Kocan was born Peter Raymond Douglas in Newcastle, New South Wales and raised in Melbourne. His father, an engineer, was killed in a car accident three months before his birth. Kocan's mother then moved to Melbourne and remarried, but the marriage failed so Peter, his mother and younger brother moved to Sydney. Escaping a childhood of loneliness, disadvantage and family violence, Kocan left school at fourteen to work in country New South Wales as a labourer and station-hand, before returning to Sydney, where he gained work as a factory-hand in a dye factory.
On the evening of 21 June 1966, while campaigning for the 1966 federal election, Calwell addressed an anti-conscription rally at Mosman Town Hall in Sydney. After Calwell left the meeting, just as his car was about to drive off, Kocan approached the passenger side of the vehicle, aimed a sawn-off rifle at Calwell's head and fired at point-blank range. The closed window deflected the bullet, which lodged harmlessly in Calwell's coat lapel, and he sustained only minor facial injuries from broken glass. Calwell later visited Kocan in the mental hospital where he was confined for ten years, and forgave him for the incident.
Kocan was tried and found guilty of attempted murder. He was sentenced to life imprisonment and was detained first at Long Bay Correctional Centre in Sydney; in late December 1966, Kocan was transferred from jail to Ward 6 for the Criminally Insane in Morisset Psychiatric Hospital on the NSW Central Coast.
During his years in prison and hospital, Kocan immersed himself in history, literature and poetry, after a chance remark by another inmate led him to discover the writing of Rupert Brooke. Between 1967 and 1969, the poet Michael Dransfield corresponded and exchanged poems with him. These letters, which comprise drafts of poems by Dransfield, quotes of poems by other poets and recommendations for books Kocan should read, are now held in the collection of the Academy Library of the University of New South Wales.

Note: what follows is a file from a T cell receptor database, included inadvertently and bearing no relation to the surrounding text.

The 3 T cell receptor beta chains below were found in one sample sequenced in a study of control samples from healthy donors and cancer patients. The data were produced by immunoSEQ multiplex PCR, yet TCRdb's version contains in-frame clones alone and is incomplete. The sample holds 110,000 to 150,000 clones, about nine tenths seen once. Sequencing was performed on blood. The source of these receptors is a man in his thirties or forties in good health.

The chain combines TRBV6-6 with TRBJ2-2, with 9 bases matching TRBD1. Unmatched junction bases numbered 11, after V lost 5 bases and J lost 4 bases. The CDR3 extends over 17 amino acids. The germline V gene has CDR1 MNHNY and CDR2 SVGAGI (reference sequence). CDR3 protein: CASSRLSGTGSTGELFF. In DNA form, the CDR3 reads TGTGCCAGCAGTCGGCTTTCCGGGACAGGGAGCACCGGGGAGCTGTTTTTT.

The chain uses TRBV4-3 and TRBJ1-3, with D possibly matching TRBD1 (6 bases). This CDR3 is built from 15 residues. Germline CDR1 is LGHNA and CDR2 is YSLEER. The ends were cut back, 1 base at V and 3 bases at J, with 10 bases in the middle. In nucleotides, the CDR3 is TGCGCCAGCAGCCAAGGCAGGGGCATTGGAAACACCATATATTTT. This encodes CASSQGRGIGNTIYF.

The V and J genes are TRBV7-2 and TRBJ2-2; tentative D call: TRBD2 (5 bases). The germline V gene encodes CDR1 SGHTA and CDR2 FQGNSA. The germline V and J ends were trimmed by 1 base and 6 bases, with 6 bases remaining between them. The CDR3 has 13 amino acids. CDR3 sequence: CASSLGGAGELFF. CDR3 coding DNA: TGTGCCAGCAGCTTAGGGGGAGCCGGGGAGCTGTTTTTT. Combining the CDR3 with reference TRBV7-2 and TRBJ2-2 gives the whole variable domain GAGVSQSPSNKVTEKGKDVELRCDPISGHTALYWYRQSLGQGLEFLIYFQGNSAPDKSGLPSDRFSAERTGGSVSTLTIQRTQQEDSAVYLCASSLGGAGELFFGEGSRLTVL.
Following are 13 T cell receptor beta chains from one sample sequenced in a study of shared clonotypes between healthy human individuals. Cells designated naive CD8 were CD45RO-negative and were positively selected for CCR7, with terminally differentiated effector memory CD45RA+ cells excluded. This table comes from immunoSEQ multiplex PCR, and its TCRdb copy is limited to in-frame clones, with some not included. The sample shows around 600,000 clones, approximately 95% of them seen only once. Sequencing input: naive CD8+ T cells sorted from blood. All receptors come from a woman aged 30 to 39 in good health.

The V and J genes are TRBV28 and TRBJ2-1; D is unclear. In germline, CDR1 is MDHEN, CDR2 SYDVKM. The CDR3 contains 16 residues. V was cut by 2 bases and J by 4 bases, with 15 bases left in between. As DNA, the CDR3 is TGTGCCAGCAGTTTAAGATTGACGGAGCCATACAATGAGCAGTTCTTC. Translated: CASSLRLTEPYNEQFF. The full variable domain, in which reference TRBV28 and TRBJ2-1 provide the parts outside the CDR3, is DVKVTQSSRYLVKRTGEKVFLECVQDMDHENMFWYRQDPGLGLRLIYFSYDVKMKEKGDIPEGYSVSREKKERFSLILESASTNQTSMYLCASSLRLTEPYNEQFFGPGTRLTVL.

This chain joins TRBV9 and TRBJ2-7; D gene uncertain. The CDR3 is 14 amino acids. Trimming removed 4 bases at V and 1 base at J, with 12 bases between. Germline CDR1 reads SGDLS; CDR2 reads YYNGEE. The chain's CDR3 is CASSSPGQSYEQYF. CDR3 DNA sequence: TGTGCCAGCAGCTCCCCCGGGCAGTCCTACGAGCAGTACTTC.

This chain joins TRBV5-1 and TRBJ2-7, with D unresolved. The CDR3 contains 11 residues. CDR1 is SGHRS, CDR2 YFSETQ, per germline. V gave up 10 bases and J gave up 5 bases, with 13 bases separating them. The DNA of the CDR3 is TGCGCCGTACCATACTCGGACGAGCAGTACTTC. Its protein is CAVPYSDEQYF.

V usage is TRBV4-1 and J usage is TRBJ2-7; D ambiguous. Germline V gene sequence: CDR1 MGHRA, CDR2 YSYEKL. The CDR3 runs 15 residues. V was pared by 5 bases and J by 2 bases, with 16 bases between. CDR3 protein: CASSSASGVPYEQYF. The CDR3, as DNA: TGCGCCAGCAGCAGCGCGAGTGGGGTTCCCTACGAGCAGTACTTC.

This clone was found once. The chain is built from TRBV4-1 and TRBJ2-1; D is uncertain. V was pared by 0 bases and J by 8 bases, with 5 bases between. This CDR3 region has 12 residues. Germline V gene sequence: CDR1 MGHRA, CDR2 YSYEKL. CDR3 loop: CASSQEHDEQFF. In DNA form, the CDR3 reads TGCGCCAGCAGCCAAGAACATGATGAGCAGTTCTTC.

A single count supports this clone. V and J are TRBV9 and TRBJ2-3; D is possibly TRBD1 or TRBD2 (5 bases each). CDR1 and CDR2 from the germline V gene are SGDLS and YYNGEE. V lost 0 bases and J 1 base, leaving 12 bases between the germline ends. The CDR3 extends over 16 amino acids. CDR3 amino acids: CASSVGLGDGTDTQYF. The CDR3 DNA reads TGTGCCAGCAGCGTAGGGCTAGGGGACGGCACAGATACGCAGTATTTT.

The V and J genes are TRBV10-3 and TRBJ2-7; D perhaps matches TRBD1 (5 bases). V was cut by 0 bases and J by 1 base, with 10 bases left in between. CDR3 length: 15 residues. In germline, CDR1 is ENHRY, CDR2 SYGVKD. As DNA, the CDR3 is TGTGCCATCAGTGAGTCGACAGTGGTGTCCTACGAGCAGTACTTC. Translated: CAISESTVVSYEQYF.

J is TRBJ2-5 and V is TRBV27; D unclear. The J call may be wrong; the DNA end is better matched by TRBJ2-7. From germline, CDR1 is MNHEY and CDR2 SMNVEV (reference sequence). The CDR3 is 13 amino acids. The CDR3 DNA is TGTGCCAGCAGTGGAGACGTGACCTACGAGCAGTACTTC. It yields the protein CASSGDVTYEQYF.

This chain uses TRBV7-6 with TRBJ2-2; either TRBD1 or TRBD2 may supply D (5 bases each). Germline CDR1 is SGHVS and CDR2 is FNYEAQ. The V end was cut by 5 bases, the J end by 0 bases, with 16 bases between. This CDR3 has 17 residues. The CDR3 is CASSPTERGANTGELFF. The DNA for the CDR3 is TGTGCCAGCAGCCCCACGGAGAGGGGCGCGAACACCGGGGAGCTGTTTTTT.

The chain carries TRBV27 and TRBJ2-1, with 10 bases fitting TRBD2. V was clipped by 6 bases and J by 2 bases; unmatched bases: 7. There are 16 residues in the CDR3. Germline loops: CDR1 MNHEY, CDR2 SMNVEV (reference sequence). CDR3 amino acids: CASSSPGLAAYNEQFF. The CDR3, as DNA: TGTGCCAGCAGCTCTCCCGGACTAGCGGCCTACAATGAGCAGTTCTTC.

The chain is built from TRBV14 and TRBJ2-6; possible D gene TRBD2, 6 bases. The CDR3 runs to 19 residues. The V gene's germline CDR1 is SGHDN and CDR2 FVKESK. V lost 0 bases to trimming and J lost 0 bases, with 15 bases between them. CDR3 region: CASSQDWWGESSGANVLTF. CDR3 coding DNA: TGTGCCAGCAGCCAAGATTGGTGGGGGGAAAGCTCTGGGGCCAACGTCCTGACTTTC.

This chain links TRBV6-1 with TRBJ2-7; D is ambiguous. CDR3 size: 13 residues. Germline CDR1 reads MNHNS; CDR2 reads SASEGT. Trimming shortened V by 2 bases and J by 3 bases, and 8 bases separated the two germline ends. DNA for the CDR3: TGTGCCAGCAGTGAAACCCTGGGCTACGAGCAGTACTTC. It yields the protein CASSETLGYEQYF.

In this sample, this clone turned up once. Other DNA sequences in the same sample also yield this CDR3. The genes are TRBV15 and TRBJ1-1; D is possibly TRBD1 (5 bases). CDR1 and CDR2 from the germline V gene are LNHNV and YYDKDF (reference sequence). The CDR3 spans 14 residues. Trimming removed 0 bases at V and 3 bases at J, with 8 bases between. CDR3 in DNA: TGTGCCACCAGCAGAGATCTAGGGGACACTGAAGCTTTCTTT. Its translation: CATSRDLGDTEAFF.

Kocan began to write poetry in 1967. Two selected works of poetry, Ceremonies for the lost (1974) and The other side of the fence (1975) were published while he was at Morisset. He was released on license from Morisset in August 1976, and began to rebuild his life by writing about his experiences. Two autobiographical novellas, The Treatment and The Cure, told of his harrowing life in the asylum. The Cure won the 1983 NSW Premier's Literary Award for Fiction. He has more recently published poetry, including the volumes "Standing with Friends" and "Fighting in the Shade" and the joint collection "Primary Loyalties" which move away from personal experiences towards themes of universal concern. He has also written a science-fiction/fantasy novel, "Flies of a Summer," set in a savage future world where memory of the past has been erased.
Kocan lived for many years on the Central Coast of New South Wales, teaching, acting, and writing drama, poetry, and fiction. He gained public recognition for his work and received regular support from the Literary Arts Board of the Australia Council and has won various literary prizes. He graduated from the University of Newcastle in 1998 with a Bachelor of Arts (Honours), and recently obtained a Masters degree. He moved to Brisbane in 2003. His most recent novel, Fresh Fields, is a fictionalised account of his youth.